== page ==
Every year I come up with a few special projects to spice up my fishing. This year my favorite project is fly fishing for wild trout.
This project began several weeks before trout season opened when I decided to build a fly rod expressly for this project. I decided on a 3-weight rod for a very simple reason I already had two spools of 3-weight line and a very nice 3-weight fly reel, all that I had bought for ridiculously cheap prices in clearance sales. That is my favorite brand name clearance sale.
Of course a 3-weight rod is perfect for the small streams where wild trout are usually found in Pennsylvania.
After consulting with friends who know more than I do about such things, I loaded my Okuma Vashon V 3/4 reel with Scientific Anglers Ultra 4 WF-3-F line. For those of you who do not understand fly line lingo, that means weight-forward, 3-weight, floating.
Choosing the rod blank took a lot more thought. A rod blank is the most important part of your fishing gear. You may argue that, but presenting the fly certainly must rank a high priority.
The first thing I had to decide was the length of the blank. Since the streams where the rod will be used are very small, casting distance is not an issue, which made a shorter blank tempting.
A good share of casts will be roll casts, or no cast at all. That, no cast at all, is dabbling, or whatever you want to call it. It is simply reaching the rod directly over the spot where you want to place the fly, then lowering the fly.
A lot of fly fishing does not involve the classic casts because there is not enough space to do it.
So long or short was the decision at hand. A couple of serious fly fishing friends pointed out that casting can be difficult with a short rod. A shorter rod may be easier to carry through brush. A longer rod has longer reach for dabbling.
My friend Jim Lynch has a 6-foot 6-inch, 3-weight fly rod. I tried it at the special regulations stretch of East Hickory Creek. It is a beautiful L.L. Beane rod. It casts very well, dispelling any notion that a short rod makes casting difficult. But the arguments in favor of a longer blank still won out. I chose a 7-foot 9-inch, two-piece Rainforest blank, which is made with IM7 graphite.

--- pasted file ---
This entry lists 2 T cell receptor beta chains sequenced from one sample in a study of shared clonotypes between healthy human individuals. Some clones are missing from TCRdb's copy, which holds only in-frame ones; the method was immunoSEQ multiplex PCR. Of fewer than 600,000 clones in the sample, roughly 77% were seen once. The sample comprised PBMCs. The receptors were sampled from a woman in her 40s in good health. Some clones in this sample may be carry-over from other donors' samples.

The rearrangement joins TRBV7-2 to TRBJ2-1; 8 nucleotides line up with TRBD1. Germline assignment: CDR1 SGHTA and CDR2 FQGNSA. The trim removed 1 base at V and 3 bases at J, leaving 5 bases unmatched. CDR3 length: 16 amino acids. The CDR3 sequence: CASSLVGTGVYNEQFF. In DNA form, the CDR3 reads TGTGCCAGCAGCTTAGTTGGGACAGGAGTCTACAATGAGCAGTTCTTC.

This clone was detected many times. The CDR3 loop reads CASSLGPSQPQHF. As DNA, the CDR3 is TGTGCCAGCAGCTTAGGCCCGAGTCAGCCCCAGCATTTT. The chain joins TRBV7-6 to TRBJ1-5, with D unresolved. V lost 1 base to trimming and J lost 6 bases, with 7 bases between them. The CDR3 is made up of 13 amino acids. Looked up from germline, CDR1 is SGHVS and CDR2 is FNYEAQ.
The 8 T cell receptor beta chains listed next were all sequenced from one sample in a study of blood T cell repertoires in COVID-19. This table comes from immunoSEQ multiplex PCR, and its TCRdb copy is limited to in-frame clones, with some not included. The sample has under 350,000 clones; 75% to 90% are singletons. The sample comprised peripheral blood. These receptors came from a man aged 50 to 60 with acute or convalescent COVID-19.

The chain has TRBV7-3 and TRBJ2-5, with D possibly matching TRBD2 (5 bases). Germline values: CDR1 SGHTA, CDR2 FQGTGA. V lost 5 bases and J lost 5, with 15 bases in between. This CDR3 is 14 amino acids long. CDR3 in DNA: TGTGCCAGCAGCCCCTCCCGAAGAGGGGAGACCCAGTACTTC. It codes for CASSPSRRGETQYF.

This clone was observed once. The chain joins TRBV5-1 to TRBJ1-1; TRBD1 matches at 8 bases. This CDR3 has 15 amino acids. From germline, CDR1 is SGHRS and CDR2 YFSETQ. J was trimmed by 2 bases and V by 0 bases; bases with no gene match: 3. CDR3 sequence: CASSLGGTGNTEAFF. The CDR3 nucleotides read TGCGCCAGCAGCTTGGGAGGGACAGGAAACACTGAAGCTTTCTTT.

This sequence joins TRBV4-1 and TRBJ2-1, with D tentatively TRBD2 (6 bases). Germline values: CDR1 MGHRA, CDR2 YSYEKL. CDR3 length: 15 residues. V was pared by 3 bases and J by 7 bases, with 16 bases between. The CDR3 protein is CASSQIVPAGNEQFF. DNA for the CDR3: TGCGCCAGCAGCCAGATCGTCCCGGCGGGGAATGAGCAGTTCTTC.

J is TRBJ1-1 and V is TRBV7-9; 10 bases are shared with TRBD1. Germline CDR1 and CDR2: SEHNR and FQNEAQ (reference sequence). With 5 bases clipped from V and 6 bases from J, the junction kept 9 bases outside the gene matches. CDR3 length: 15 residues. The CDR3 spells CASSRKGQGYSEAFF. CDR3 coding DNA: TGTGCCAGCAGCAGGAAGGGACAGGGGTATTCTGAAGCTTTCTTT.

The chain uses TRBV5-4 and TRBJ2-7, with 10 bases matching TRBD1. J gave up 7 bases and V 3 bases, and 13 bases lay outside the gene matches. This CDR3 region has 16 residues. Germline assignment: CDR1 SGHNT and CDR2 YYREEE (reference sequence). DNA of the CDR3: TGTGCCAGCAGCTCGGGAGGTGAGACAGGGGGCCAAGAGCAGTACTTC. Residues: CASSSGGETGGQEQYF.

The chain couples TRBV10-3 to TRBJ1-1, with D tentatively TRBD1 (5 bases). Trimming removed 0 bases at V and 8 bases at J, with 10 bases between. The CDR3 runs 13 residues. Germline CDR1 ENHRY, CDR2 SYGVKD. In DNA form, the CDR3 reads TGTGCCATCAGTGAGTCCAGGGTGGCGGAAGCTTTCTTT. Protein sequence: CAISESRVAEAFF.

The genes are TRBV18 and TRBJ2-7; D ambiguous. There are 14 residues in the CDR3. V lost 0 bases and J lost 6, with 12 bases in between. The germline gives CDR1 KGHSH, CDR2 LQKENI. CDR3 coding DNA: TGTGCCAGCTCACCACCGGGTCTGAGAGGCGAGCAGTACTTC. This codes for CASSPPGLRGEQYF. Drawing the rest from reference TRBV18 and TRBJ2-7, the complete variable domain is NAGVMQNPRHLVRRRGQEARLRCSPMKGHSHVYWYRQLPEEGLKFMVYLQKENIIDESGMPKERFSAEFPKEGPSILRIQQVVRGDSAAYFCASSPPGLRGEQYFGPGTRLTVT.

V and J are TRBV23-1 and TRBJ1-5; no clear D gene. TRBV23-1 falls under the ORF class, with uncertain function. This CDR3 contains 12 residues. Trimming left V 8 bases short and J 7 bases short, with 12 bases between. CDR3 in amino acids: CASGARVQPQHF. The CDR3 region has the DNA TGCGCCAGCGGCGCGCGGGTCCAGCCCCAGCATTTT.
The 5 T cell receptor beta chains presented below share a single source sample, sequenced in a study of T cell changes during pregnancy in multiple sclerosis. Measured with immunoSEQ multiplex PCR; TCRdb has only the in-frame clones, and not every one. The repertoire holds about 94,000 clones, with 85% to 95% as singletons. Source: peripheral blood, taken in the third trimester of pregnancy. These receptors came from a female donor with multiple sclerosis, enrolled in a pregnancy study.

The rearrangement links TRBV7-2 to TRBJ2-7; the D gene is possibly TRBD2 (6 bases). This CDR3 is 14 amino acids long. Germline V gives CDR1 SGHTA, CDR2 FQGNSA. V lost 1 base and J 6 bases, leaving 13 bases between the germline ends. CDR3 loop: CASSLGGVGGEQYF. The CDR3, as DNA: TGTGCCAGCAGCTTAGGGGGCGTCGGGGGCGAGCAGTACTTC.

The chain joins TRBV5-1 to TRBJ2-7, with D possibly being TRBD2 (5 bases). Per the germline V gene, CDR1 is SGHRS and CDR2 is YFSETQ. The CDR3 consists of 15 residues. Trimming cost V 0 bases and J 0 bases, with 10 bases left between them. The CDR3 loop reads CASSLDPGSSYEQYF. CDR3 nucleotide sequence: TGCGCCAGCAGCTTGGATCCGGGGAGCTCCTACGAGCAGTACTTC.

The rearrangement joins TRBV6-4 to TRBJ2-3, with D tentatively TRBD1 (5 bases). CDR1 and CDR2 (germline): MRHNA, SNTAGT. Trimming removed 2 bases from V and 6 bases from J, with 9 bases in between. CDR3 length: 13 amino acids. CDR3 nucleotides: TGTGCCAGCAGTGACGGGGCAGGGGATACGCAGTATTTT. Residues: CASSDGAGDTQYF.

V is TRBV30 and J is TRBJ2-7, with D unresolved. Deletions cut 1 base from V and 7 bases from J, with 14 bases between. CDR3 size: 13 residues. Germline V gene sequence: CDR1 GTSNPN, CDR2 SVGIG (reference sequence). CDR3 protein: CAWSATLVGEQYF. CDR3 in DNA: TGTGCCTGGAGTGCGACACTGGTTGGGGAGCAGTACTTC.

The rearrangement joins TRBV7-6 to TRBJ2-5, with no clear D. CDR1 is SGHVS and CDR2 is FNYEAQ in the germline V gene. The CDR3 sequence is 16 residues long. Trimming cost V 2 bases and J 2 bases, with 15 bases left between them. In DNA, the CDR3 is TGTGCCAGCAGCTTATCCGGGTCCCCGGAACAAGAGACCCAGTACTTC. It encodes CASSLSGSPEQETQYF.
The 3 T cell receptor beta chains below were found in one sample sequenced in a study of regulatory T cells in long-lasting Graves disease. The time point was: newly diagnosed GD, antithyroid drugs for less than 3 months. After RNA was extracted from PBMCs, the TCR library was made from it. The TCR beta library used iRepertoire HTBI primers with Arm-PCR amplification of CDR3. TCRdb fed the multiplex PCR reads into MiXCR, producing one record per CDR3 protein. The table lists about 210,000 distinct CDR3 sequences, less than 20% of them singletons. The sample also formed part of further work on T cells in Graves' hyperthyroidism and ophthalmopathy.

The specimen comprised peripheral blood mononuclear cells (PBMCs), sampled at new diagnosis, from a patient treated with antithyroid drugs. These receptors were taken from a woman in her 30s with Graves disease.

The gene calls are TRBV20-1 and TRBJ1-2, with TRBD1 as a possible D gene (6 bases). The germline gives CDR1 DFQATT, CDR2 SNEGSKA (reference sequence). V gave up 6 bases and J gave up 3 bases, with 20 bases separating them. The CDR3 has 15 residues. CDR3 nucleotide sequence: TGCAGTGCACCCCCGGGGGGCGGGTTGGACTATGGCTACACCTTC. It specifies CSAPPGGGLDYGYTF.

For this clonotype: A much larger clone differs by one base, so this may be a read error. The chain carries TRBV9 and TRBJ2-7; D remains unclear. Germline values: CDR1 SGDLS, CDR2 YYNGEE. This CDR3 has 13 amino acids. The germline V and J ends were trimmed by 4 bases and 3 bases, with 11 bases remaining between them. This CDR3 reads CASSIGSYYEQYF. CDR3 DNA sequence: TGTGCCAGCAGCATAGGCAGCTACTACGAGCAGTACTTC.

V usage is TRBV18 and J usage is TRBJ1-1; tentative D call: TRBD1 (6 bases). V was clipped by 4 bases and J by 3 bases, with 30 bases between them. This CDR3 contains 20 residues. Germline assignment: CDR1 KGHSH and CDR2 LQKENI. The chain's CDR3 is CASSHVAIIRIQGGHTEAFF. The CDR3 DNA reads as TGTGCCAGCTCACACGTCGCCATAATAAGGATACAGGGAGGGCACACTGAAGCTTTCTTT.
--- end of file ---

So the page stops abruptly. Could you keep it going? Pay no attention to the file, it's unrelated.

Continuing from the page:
Some important decisions come down to factors which may seen trivial. The blank is green, the only green blank I could find. Green is my favorite color. And I wanted anything other than black, just to be different from almost all of the graphite rods I have built.
I bought a ready-shaped cork handle. The reel seat is just one of a few I had on hand, a lightweight job, black graphite with a rosewood insert. Keeping with the lightweight theme, I used single-foot guides. I like single foot guides for most rods because of the weight factor, and because standard guides make a flat spot in the rod.
After fishing a few streams I feel it was a very good choice.
One of the most firm guidelines I accepted for this wild trout project was that I would not mention any specific streams. Small trout streams tend to be fragile. Too much fishing pressure, even if it is done by ethical catch and release anglers, might spoil a stream.
But one stream I have decided to mention because the reason for giving its name will not attract anglers.
Jones Run was the favorite stream of my youth. I began fishing it with Ray Bimber, who got me started at fishing and hunting, when I was just 4 years-old. In the 1950s it was loaded with brook trout. I remember peering over boulders into deep pools and seeing many trout in every pool.
Today it is all but dead. After fishing it with two friends, both very good fly fishers, not a single trout was seen. We turned over several stream bottom rocks and saw very little insect life.
My inquiries into the reason for the demise of this stream turned up just one thing, prolonged acidic precipitation. Brook trout may be more tolerant of acidity than either rainbow trout or brown trout, but this stream became too acidic. I doubt if it will ever recover.
So my first lesson in my wild trout project was sad, proof that all I have read and heard about acid precipitation is true.